The phrase "the present lease" was written into the contract for the useful purpose of identifying a certain lease or lease term as distinguished from some other or different one. By "the present lease" the parties meant the one then existing, within their view and being dealt withnot a lease which might (or might not) come into future being. We conclude that "the present lease" contemplated by the parties was the lease "for a term of five years beginning January 21, 1949 and ending on the 20th day of January, 1954", and that they mutually intended that defendant would pay additional monthly rent only to January 20, 1959not thereafter.

Other factors of language and circumstances supporting our view are found in the record. The general nature of the Afton lease instrument itself, as the subject of agreement, is of material significance. It actually provided for two separately treated and described leases. Number one *193 was for and limited to a term of five years, beginning and ending on specific calendar dates. Lease number two was permitted by option, for an additional term of five years. The option permitted a lease for a second term, a successive term, a different term than the original and first term. Confronted with the multiple choice, the parties saw the necessity of, and were justified in, the use of language adequate to point out the lease term they had in mind.

Another circumstance of import is the contract provision that the additional rentals were to be paid "to the termination date of the present lease"not to its termination. At the time of the agreement there was only one termination date before the contracting parties. That date was January 20, 1954, as set out in the lease. Although it was evident, from the lease itself, that it might later be renewed as an additional term, yet the parties chose to limit defendant's obligation to the term then in duration. The use of the words "termination date" instead of the broader word "termination" points to their intent to contract with specific reference to the existing five year lease terminating on January 20, 1954.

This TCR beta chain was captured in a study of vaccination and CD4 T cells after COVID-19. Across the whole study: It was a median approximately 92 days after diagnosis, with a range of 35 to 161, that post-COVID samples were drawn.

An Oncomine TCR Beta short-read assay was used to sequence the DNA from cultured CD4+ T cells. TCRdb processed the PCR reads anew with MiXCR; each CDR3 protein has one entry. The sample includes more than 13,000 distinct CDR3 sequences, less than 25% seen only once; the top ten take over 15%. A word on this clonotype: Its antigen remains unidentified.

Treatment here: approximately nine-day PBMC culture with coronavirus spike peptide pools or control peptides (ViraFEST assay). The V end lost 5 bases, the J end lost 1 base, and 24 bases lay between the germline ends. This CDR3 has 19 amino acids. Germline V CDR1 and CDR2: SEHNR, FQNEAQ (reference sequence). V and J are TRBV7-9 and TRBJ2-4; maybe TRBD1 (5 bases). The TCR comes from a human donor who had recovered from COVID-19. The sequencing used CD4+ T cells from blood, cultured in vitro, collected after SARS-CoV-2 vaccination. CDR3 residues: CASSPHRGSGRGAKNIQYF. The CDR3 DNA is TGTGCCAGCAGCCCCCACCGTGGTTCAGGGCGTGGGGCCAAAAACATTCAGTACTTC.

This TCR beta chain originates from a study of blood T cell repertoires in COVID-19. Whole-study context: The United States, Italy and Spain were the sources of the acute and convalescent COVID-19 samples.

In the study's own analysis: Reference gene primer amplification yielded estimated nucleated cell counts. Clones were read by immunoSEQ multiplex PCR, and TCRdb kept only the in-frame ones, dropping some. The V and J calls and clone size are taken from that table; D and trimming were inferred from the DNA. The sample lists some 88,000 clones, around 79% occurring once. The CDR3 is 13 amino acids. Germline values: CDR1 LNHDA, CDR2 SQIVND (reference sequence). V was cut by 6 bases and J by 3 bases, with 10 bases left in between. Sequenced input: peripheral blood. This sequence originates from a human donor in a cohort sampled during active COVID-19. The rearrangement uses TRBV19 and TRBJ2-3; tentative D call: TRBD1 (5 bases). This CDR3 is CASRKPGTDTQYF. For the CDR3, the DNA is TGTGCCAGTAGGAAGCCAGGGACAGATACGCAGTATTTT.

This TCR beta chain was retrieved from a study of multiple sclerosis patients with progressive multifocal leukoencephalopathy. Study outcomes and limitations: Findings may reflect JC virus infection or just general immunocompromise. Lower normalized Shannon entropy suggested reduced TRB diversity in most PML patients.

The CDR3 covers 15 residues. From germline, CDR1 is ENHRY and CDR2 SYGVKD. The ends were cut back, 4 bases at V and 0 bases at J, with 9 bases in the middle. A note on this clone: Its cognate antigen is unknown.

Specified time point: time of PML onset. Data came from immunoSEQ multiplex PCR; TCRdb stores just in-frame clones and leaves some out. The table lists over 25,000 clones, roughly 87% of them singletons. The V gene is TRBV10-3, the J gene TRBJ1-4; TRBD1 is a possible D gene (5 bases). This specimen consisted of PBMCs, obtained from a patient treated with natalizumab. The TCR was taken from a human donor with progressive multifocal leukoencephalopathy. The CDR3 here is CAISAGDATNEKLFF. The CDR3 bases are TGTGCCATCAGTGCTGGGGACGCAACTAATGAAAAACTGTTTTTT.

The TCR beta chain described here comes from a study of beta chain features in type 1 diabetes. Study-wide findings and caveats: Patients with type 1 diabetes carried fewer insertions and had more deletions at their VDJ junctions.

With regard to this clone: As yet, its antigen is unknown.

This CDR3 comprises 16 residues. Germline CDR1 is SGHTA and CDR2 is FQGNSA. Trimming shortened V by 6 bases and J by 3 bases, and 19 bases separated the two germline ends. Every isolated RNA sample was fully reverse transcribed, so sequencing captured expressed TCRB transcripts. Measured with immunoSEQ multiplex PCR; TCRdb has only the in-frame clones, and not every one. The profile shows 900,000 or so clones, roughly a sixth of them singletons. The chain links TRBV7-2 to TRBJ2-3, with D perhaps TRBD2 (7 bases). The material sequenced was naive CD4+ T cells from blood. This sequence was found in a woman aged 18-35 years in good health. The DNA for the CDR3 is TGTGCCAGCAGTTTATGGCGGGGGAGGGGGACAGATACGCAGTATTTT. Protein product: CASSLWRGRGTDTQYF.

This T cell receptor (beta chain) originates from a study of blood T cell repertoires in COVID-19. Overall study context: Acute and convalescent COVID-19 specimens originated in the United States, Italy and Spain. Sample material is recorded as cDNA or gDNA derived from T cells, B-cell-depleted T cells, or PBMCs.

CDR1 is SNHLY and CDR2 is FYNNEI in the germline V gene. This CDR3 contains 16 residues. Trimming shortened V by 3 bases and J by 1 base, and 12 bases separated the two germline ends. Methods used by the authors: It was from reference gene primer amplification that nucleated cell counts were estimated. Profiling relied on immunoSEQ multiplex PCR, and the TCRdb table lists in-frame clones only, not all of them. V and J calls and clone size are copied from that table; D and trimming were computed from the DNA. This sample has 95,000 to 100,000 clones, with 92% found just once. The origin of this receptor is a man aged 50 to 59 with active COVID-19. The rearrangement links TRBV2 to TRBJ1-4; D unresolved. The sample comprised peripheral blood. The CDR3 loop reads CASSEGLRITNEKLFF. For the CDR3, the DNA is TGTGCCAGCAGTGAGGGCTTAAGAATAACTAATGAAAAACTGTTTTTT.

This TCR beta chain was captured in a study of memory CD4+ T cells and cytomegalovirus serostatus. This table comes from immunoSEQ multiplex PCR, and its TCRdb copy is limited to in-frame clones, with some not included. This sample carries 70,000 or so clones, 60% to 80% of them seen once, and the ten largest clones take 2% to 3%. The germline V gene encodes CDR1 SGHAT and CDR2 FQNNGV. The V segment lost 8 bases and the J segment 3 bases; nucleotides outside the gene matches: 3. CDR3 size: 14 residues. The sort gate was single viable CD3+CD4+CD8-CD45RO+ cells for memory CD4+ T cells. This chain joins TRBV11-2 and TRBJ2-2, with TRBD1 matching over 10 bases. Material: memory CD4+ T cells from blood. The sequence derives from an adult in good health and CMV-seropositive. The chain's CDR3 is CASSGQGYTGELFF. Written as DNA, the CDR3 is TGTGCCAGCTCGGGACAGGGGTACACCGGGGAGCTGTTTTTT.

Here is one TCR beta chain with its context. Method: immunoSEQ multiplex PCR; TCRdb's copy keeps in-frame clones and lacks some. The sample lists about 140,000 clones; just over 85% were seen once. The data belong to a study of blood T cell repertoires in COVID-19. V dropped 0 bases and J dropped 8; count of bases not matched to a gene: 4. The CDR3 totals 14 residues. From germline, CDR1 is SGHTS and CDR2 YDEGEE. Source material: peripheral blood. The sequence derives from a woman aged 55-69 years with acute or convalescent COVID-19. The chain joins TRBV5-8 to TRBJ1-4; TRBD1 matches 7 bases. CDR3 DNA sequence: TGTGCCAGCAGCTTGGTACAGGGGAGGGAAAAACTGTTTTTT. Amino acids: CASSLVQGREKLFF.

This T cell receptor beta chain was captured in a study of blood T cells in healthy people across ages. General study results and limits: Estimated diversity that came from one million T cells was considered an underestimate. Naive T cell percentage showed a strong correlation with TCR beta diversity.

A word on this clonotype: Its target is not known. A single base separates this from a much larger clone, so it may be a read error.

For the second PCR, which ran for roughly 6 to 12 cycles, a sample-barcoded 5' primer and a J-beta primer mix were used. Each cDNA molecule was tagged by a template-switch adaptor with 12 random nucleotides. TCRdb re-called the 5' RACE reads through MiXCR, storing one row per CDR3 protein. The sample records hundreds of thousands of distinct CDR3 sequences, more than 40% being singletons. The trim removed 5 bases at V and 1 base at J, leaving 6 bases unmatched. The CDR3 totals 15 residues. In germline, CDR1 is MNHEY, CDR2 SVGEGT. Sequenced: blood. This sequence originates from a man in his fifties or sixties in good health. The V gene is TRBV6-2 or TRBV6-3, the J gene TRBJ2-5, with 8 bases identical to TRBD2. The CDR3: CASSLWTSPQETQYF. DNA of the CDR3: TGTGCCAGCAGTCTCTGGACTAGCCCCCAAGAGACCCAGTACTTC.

The parties made their own interpretation of the contract when they performed its obligations. As agreed in paragraph one, they executed a subsequent written assignment document entitled "Assignment of Lease" (Plaintiff's Exhibit No. 4). By the terms of that instrument plaintiff assigned the lease to defendant as described in the contract, but with the significantly added words "To Have and to Hold the same unto said Assignee and its successors and assigns from and after November 1, 1950 for and during the term of said lease and any extensions or renewals thereof,".

With new understanding, we re-examine paragraph 1 of the contract. We read it not merely as an agreement to assign "that certain lease dated January 21, 1949 * * *". We read it in terms of meaning given by the parties who wrote it, and as an agreement to assign "that certain lease * * * for and during the term of said lease and any extension or renewals thereof."

If the parties had intended that defendant pay rentals after January 21, 1949, and during an extension or renewal term, they could have so provided by using appropriate words. They could have used the words "for and during the term of said lease and any extensions or renewals thereof" as they did in the assignment document. They could even have expressed such intention by refraining from using the word "present" in the contract.

Finding no merit in the assignment of error, we conclude that the court properly entered judgment for the defendant.

The judgment is affirmed.

All concur.